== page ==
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Peer review for the evaluation of the academic research: the Italian experience



Peer review, that is the evaluation process based on judgments formulated by independent experts, is generally used for different goals: the allocation of research funding, the review of the research results submitted for publication in scientific journals, and the assessment of the quality of research conducted by Universities and university-related Institutes. The paper deals with the latter type of peer review. The aim is to understand how the characteristics of the Italian experience provide useful lessons for improving peer review effectiveness for evaluating the academic research. More specifically, the paper investigates the peer review process developed within the Three-Year Research Assessment Exercise (VTR) in Italy. Our analysis covers four disciplinary sectors: chemistry, biology, humanities and economics. Thus, the choice includes two “hard science” sectors, which have similar type of research output submitted for the three-year evaluation process, and two sectors with different types of output. The results provide evidences, which highlight the important role played by peer review for judging the quality of the academic research in different fields of science, and for comparing different institutions’ performance. Moreover, some basic features of the evaluation process are discussed, in order to understand their usefulness for reinforcing the effectiveness of the peers’ final outcome.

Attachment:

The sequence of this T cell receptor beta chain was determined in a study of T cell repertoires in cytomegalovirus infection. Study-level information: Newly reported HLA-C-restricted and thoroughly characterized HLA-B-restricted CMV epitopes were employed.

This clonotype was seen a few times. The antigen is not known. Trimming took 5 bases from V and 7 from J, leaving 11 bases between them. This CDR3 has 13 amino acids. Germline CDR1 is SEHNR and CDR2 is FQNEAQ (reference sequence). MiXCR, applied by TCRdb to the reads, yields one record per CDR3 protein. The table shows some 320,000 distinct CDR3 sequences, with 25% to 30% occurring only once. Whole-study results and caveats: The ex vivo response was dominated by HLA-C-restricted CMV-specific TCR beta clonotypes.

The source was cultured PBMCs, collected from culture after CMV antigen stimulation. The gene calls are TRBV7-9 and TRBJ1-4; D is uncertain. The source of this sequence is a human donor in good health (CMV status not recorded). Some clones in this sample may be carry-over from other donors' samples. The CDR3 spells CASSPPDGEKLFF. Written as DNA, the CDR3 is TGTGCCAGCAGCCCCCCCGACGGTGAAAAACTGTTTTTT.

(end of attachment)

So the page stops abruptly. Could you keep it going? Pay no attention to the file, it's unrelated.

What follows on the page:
Suggested Citation

  • Emanuela Reale & Anna Barbara & Antonio Costantini, 2006. "Peer review for the evaluation of the academic research: the Italian experience," CERIS Working Paper 200615, Institute for Economic Research on Firms and Growth - Moncalieri (TO) ITALY -NOW- Research Institute on Sustainable Economic Growth - Moncalieri (TO) ITALY.
  • Handle: RePEc:csc:cerisp:200615

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    References listed on IDEAS

    1. Martin, Ben R. & Irvine, John, 1993. "Assessing basic research : Some partial indicators of scientific progress in radio astronomy," Research Policy, Elsevier, vol. 22(2), pages 106-106, April.
    2. Rinia, E. J. & van Leeuwen, Th. N. & van Vuren, H. G. & van Raan, A. F. J., 1998. "Comparative analysis of a set of bibliometric indicators and central peer review criteria: Evaluation of condensed matter physics in the Netherlands," Research Policy, Elsevier, vol. 27(1), pages 95-107, May.
    3. Per O Seglen, 1992. "How representative is the journal impact factor?," Research Evaluation, Oxford University Press, vol. 2(3), pages 143-149, December.
    4. Rinia, E. J. & van Leeuwen, Th. N. & van Vuren, H. G. & van Raan, A. F. J., 2001. "Influence of interdisciplinarity on peer-review and bibliometric evaluations in physics research," Research Policy, Elsevier, vol. 30(3), pages 357-361, March.
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    Cited by:

    1. Abramo, Giovanni & Cicero, Tindaro & D’Angelo, Ciriaco Andrea, 2011. "Assessing the varying level of impact measurement accuracy as a function of the citation window length," Journal of Informetrics, Elsevier, vol. 5(4), pages 659-667.
    2. Abramo, Giovanni & D'Angelo, Ciriaco Andrea & Caprasecca, Alessandro, 2009. "Allocative efficiency in public research funding: Can bibliometrics help?," Research Policy, Elsevier, vol. 38(1), pages 206-215, February.


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